The Archives of American art does not own the original papers. Use is limited to the microfilm copy.
5 oversize scrapbooks (circa 100 pages each) containing newspaper clippings pertaining primarily to California artists and the Southern California art scene from circa 1929-1955. The majority of the clippings are from the Los Angeles Times with reviews by Arthur Millier; other sources include the Christian Science Monitor and Art Digest. The scrapbooks as well as additional loose clippings include multiple articles and references to the following artists: Maxine Albro, George Biddle, George Brandriff, Rex Brandt, Conrad Buff, Tom Craig, Charles Crocker, Salvador Dali, Phil Dike, Lorser Feitelson, Charles Kassler, Emil Kosa, Maurice Logan, Helen Lundeberg, Dan Lutz, Fletcher Martin, Barse Miller, Paul Sample, Millard Sheets, Edouard Vysekal, Max Wieczorek, and Milford Zornes among others. Also included are reviews of exhibitions of the California Watercolor Society, the Annual Exhibition of Painting and Sculpture at the Los Angeles (County) Museum, exhibitions of the Department of Fine Arts of the Los Angeles County Fair, and exhibitions held at the Foundation of Western Art. In addition, the clippings contained in Scrapbook 2 (circa 1934) record the activities of various federally sponsored art projects in Southern California under the aegis of PWAP, TRAP and SERA. Other items include circa 20 portrait drawings of entainers and filmstars by Johnson and memorabilia.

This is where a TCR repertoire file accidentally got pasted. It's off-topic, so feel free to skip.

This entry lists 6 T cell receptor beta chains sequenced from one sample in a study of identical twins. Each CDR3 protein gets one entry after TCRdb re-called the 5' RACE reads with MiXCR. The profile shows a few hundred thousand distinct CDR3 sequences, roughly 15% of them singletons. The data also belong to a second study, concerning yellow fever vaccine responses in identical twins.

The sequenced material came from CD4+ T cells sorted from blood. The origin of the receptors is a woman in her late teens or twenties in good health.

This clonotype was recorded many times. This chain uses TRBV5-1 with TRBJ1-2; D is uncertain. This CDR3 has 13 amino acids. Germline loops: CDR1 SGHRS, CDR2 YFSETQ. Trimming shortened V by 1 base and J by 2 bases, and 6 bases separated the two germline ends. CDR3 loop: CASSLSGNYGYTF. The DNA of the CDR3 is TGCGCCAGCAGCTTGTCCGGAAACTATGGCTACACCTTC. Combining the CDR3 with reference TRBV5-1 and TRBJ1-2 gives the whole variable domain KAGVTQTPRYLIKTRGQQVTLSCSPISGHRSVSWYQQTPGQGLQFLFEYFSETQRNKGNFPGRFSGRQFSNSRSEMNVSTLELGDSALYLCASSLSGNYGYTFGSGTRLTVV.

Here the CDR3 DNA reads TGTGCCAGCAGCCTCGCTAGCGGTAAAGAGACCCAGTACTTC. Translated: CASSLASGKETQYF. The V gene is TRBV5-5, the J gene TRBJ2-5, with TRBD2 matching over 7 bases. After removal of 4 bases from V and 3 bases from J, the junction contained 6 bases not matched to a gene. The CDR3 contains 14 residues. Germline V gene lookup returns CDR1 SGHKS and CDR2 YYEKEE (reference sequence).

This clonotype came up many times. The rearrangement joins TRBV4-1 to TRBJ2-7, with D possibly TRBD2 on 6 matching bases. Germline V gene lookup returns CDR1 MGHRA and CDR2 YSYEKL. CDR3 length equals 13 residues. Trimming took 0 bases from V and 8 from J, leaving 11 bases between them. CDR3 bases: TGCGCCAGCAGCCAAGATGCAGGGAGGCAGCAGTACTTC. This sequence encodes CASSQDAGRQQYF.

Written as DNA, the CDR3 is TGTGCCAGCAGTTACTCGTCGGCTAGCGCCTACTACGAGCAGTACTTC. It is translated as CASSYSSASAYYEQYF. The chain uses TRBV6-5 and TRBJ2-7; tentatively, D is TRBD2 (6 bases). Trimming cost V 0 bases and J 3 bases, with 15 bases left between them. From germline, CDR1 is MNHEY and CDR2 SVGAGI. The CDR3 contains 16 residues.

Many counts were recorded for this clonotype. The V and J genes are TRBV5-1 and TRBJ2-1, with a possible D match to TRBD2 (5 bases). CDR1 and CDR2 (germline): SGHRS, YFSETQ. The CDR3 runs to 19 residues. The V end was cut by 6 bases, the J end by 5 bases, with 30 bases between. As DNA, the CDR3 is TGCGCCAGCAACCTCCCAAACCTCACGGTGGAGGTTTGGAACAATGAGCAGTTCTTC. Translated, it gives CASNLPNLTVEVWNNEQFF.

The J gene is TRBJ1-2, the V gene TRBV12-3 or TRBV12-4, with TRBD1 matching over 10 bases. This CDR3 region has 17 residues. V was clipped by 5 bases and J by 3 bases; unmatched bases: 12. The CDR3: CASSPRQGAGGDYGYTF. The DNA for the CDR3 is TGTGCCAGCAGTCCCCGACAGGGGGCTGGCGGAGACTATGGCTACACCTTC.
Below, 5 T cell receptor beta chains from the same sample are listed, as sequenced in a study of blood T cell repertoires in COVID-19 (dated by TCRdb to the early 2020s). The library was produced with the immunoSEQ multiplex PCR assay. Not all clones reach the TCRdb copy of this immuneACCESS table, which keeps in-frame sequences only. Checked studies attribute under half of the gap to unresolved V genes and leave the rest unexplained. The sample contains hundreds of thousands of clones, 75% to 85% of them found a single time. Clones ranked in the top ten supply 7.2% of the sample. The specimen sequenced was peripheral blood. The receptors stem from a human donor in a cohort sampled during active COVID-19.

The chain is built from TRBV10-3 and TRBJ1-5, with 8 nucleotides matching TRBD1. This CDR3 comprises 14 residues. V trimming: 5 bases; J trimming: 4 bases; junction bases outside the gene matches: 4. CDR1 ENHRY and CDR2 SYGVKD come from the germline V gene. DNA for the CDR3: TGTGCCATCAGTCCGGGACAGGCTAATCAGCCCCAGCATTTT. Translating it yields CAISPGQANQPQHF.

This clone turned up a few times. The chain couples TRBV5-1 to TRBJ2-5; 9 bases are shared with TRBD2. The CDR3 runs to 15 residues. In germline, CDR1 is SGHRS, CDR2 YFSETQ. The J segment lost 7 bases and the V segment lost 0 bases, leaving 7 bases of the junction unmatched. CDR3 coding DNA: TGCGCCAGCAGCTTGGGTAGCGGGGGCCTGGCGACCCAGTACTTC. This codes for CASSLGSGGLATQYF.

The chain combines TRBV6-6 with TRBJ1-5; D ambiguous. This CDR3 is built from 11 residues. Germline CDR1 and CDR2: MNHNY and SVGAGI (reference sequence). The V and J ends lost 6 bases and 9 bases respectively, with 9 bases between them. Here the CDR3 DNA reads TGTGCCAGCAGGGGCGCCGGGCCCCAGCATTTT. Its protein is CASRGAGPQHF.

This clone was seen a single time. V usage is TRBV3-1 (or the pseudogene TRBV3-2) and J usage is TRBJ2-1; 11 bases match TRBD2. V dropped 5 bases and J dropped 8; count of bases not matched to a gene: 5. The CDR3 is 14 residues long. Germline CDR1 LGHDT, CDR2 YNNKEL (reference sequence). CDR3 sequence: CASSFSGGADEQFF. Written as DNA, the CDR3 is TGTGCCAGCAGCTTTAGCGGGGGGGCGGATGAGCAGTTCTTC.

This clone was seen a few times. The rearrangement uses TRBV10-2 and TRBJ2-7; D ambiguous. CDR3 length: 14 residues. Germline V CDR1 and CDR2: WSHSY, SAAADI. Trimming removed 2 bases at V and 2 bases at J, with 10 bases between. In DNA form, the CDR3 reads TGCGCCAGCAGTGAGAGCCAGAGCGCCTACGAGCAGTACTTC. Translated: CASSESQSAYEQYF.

Reginald Johnson papers, 1921-1956. Archives of American Art, Smithsonian Institution.
Microfilm reels 3797-3798 available for use at Archives of American Art offices and through interlibrary loan.
Location of Originals:
Originals returned to the lender, Millard Sheets, after microfilming.
Reginald Johnson (1905- ) was an architect in Los Angeles, California.
Lent for microfilming 1986 by Millard Sheets, who was contacted after Johnson's death due to the many references in the papers on Sheets. Sheets was Johnson's friend, but was unaware of the fact that he was interested in art and had followed all the exhibitions, including many of his, during his lifetime.
Archives of American Art, Smithsonian Institution, 750 9th St. NW, Washington, D.C. 20001